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  • Print publication year: 2012
  • Online publication date: August 2012

Chapter Eight - The role of plant secondary metabolites in freshwater macrophyte–herbivore interactions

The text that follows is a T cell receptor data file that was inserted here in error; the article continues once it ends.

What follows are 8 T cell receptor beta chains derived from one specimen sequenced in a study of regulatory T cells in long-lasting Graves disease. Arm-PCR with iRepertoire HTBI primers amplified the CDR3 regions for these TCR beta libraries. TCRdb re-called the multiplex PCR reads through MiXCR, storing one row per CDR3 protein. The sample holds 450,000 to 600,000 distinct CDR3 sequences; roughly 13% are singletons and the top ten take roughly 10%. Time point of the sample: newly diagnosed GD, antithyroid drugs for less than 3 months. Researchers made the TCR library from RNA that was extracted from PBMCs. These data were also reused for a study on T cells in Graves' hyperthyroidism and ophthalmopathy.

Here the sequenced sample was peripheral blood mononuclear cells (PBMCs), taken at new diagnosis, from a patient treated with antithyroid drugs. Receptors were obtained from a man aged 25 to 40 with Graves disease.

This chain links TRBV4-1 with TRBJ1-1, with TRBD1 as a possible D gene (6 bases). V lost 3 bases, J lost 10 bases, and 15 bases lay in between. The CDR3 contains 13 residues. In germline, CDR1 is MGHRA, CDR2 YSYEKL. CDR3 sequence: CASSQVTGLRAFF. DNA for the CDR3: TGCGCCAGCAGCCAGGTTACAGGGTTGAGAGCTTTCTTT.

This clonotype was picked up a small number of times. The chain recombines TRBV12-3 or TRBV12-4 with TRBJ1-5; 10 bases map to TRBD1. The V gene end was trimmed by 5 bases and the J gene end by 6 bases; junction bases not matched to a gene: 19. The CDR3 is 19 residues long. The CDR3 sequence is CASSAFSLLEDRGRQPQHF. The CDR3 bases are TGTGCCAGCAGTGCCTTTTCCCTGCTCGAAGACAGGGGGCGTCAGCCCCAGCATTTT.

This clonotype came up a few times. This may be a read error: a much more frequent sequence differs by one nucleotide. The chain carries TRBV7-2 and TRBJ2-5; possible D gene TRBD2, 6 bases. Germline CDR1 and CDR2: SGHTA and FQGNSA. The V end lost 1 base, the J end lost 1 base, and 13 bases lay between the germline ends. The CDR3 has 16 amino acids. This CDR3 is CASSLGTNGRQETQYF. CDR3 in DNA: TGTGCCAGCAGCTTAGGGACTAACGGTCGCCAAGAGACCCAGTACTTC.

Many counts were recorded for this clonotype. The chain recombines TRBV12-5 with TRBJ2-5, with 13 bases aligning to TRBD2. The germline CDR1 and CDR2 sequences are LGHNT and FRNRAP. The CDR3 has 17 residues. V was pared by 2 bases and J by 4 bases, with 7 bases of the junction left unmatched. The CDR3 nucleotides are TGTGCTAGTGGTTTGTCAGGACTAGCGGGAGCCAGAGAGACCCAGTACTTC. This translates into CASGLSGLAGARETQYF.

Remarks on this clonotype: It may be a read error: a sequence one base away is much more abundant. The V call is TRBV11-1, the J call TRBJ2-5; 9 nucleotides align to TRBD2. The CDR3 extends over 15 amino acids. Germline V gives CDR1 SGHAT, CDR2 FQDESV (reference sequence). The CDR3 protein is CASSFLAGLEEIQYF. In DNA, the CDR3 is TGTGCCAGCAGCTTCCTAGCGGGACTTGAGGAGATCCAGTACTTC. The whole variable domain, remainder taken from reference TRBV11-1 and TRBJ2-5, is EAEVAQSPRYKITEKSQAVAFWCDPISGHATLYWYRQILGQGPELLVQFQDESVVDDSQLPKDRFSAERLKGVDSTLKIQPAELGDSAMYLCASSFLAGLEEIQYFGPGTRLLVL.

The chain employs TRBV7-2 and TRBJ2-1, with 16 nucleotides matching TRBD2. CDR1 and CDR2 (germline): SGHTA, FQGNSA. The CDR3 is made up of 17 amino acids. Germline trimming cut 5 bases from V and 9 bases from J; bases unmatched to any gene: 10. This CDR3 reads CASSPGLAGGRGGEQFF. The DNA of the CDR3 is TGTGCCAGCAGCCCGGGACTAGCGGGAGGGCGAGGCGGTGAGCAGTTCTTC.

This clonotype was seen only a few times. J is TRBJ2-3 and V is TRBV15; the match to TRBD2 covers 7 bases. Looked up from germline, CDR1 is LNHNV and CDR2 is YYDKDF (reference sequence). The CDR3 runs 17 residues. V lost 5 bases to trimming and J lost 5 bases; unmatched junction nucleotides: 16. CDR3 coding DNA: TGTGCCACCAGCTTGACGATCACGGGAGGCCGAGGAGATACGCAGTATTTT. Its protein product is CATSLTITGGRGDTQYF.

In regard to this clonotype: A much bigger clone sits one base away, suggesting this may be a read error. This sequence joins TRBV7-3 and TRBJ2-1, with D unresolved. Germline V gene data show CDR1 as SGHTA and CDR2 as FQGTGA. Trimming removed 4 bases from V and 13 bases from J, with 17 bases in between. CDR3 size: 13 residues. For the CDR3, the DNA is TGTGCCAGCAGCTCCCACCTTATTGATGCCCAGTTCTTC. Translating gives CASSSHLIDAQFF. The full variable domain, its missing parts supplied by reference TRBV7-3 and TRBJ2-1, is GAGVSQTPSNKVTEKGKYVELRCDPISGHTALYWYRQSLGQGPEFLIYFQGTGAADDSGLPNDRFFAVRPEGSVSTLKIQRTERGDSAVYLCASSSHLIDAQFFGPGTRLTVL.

Historically, herbivory on aquatic plants has been considered negligible. ‘One could probably remove all the larger plants and substitute glass structures of the same form and surface texture without greatly affecting the immediate food relations’, wrote Shelford (1918), cited in Hutchinson (1975) about grazing losses of submerged angiosperms. This misconception might have persisted for so long because grazing by zooplankton on phytoplankton has been the major focus in limnology for decades. Also, herbivore-related biomass losses of higher aquatic plants were estimated to be less than 10% of the total production (Wetzel, 1983). In the past two decades many studies have shown that multiple invertebrate and vertebrate herbivores feed on freshwater angiosperms and that herbivory on vascular plants is quantitatively equally important in terrestrial and freshwater habitats (Lodge, 1991; Newman, 1991; Cyr & Pace, 1993). Thus, we are now ready to critically consider the role of plant secondary metabolites (PSMs) in freshwater plant–herbivore interactions. Whereas the importance and tremendous variety of PSMs is well acknowledged in terrestrial plants and seaweeds, relatively little is known about the presence, levels, types and function of PSMs in freshwater plants (Lodge et al., 1998; Sotka et al., 2009). This is surprising because aquatic angiosperms and most of their insect herbivores are in fact secondarily aquatic, descendant from terrestrial ancestors (Newman, 1991). Thus, similarities in potential feeding deterrents and host-plant selection might be anticipated. Yet there may also be pronounced differences in plant–herbivore interactions in the aquatic environment. For example, water provides different physico-chemical conditions compared with air or soil, which should affect the dispersal of released compounds. Additionally, not all terrestrial plant families and growth forms have relatives underwater, and aquatic herbivores differ in species composition and diet selection from their terrestrial counterparts. These environmental, phylogenetic and ecological predispositions might have shaped the kinds of feeding deterrents that are present in freshwater systems.

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